Along Okanagan Lake’s south shore, Time Winery brings the local bounty to downtown Penticton. The winery set up shop in an old movie theater, after giving it a thoroughly modern facelift, and opened its restaurant up front. The menu offers charcuterie, cheeses, spreads and nuts for its “build-your-own” boards. Meanwhile, comfort-inspired entrées, such as a chuck-and-brisket burger, an open-faced steak sandwich and skillet mac ’n’ cheese, cater to heartier appetites. In addition to its own wines, the restaurant offers a full bar. And I’m still relishing the memory of its Shadow ‘N’ Smoke martini. Made with locally produced Shadow in the Lake vodka, vermouth, and olives stuffed with house-smoked garlic, it filled my glass with an umami essence I won’t soon forget.
Back in West Kelowna, the Red Fox Club brings indigenous flavors to wine-country cuisine at Indigenous World Winery (above). Chef Andrea Callan incorporates traditional First Nations’ ingredients, including bison, salmon and huckleberries, into stylish seasonal presentations. On my visit, the choices included sliced bannock covered in melted cheddar and roasted garlic, and a fennel-scented venison pie. The latter was comparable to a meat pie. The cornmeal crust was filled with minced venison, a flavorful gravy and mashed parsnip. And pickled jalapenos and marinated cherries added alternating hints of spice and a savory sweetness.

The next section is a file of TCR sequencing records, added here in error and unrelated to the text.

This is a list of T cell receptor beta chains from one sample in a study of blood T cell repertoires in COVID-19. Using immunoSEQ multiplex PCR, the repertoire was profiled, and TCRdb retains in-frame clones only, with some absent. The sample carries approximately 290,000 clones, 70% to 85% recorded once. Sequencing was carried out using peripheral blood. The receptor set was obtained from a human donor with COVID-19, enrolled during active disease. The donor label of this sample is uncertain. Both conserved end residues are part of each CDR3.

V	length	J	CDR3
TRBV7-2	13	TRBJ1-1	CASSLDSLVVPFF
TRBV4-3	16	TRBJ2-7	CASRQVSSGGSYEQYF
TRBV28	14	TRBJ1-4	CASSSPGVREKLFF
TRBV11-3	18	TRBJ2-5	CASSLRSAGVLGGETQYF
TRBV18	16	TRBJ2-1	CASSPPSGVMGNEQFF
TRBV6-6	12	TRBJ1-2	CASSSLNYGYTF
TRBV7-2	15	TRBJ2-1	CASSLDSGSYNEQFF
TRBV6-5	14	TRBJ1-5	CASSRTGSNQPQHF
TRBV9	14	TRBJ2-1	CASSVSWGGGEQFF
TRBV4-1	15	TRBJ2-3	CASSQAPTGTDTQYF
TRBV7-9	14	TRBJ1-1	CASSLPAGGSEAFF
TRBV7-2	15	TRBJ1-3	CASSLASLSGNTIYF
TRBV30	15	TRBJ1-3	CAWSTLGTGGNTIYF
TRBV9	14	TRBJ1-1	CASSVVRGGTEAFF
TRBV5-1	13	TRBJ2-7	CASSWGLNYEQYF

Chardonnay and merlot soar at CheckMate
As previously mentioned, Mission Hill’s award for world’s top chardonnay in 1994 had a profound impact on the region. And von Mandl’s commitment to the varietal is on display among the vineyards above Oliver at CheckMate, which he established in 2012. Here, winemaker Philip McGahan specializes in small lots of chardonnay and merlot, sourced from 40-year-old, hand-tended vineyards in the warm southern valley. In the winery, McGahan employs partial wild-yeast fermentations, ages the wines in French oak for 16 to 22 months, and bottles them unfiltered and unfined. I have to confess: Chardonnay and merlot are rarely the first, second or third choices in my wine purchasing decisions. But these are no ordinary incarnations of these varietals. The chardonnays, in general, provide tantalizing combinations of vigor, barrel spice and ripe fruit. And the bright acidity and dried cherry notes of the Silent Bishop merlot made me hear angels sing.